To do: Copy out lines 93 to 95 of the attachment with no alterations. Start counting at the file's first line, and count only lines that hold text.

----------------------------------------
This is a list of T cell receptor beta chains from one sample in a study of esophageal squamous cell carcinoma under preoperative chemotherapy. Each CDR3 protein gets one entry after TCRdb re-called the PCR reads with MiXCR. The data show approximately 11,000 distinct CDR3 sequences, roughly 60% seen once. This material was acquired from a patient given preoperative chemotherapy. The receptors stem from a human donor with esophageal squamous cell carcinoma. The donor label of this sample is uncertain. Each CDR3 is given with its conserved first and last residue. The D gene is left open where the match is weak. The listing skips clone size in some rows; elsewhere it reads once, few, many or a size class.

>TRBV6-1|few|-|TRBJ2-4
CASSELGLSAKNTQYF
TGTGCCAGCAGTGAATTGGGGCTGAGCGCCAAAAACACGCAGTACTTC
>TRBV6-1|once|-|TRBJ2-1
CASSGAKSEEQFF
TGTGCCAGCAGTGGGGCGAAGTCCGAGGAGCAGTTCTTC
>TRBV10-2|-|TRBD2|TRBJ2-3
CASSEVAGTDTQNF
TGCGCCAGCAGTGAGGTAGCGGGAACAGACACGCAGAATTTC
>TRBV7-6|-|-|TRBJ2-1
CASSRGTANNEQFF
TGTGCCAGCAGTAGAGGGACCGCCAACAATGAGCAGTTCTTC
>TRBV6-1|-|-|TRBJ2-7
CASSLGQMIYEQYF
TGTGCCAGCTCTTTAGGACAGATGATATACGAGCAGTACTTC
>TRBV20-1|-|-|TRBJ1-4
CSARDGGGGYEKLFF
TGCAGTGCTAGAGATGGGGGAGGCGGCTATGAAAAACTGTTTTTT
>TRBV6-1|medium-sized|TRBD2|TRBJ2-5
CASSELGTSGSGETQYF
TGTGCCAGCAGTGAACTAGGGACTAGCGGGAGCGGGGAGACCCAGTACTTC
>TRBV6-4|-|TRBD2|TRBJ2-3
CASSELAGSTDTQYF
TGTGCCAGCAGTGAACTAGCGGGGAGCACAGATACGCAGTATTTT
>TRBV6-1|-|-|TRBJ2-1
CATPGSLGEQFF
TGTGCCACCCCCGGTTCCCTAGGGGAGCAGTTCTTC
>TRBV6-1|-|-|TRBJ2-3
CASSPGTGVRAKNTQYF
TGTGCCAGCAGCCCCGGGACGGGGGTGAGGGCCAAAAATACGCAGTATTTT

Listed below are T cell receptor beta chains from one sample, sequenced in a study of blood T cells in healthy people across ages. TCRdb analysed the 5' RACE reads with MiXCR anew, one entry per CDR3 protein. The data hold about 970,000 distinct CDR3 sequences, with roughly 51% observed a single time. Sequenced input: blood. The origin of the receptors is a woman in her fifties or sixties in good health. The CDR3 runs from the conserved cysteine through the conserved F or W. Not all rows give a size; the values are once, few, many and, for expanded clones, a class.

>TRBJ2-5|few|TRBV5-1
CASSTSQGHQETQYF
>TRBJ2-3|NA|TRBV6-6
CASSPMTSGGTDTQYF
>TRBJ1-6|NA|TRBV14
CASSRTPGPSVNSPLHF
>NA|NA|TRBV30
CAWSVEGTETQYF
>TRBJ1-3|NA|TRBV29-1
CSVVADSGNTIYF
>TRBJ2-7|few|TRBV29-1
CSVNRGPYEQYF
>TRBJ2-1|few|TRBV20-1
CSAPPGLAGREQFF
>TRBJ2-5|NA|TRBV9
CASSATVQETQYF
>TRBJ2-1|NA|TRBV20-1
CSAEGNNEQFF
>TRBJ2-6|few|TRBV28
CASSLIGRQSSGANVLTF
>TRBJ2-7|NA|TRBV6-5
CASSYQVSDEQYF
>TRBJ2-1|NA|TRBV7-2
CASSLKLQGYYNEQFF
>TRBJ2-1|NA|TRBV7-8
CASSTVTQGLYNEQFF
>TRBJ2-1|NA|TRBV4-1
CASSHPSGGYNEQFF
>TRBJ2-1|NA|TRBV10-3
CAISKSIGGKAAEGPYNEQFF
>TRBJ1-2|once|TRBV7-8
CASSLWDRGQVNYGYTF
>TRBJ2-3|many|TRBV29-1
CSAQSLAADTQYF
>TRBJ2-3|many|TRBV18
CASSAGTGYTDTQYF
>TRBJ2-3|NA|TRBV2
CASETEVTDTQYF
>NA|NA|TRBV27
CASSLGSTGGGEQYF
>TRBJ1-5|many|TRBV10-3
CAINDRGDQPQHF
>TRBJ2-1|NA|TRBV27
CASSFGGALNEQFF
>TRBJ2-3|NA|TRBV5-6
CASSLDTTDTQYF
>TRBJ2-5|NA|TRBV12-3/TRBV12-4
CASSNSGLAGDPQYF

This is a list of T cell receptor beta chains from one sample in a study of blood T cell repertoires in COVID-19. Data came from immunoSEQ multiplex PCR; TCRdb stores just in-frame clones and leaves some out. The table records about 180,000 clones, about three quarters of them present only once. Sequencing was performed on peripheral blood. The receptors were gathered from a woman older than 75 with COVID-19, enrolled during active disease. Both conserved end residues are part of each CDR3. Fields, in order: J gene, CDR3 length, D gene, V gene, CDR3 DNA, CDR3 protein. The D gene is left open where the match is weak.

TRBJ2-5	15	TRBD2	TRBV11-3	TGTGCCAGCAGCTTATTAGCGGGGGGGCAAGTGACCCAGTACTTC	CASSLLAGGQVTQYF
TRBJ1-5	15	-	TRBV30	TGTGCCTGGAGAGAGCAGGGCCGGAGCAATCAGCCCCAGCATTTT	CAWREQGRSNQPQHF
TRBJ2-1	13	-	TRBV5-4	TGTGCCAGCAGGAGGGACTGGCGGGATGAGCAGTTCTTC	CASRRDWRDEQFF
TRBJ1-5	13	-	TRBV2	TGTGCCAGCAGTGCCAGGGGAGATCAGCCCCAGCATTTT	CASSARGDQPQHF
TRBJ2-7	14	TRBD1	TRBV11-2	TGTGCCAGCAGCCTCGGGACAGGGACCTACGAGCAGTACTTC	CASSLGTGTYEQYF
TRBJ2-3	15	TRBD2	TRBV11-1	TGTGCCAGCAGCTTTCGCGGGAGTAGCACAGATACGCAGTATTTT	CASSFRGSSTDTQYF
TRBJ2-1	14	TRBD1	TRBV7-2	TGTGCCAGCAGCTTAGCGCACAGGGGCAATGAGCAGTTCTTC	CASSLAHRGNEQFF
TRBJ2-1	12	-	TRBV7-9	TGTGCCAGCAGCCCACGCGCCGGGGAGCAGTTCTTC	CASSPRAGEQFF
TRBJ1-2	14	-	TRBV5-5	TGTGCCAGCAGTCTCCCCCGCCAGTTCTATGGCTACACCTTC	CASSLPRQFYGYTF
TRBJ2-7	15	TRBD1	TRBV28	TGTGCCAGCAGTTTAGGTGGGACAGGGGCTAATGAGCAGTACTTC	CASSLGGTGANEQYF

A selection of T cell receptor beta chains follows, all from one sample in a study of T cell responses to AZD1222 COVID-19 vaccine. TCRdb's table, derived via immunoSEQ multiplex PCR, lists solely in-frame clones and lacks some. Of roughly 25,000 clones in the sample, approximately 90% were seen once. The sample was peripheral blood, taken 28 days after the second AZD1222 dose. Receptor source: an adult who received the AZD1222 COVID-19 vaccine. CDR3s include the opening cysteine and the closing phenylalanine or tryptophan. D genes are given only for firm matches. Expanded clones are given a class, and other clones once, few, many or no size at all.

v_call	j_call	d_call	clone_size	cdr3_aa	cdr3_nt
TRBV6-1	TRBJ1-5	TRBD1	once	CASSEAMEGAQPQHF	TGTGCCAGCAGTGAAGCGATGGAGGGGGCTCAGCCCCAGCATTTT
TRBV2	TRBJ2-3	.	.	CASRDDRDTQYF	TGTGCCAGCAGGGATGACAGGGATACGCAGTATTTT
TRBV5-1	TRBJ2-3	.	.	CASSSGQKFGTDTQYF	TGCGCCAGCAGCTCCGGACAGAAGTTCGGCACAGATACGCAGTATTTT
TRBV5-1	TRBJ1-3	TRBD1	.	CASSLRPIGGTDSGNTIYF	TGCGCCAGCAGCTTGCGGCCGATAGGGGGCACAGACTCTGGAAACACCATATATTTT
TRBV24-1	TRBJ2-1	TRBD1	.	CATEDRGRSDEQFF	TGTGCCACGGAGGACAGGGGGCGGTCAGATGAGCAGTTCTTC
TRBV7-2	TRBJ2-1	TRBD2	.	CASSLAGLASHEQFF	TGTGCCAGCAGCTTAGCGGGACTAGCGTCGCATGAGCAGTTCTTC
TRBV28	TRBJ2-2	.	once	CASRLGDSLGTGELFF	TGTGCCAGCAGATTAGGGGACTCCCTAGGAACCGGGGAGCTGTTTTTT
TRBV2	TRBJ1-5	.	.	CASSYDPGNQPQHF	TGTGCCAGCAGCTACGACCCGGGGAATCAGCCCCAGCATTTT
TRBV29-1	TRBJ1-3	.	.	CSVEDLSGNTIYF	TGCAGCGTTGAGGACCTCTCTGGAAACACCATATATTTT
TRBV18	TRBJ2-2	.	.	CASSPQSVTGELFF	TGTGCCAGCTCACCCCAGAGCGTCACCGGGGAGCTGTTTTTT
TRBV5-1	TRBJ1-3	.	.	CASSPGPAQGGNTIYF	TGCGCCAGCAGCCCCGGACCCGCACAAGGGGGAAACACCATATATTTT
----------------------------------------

v_call	j_call	d_call	clone_size	cdr3_aa	cdr3_nt
TRBV6-1	TRBJ1-5	TRBD1	once	CASSEAMEGAQPQHF	TGTGCCAGCAGTGAAGCGATGGAGGGGGCTCAGCCCCAGCATTTT
TRBV2	TRBJ2-3	.	.	CASRDDRDTQYF	TGTGCCAGCAGGGATGACAGGGATACGCAGTATTTT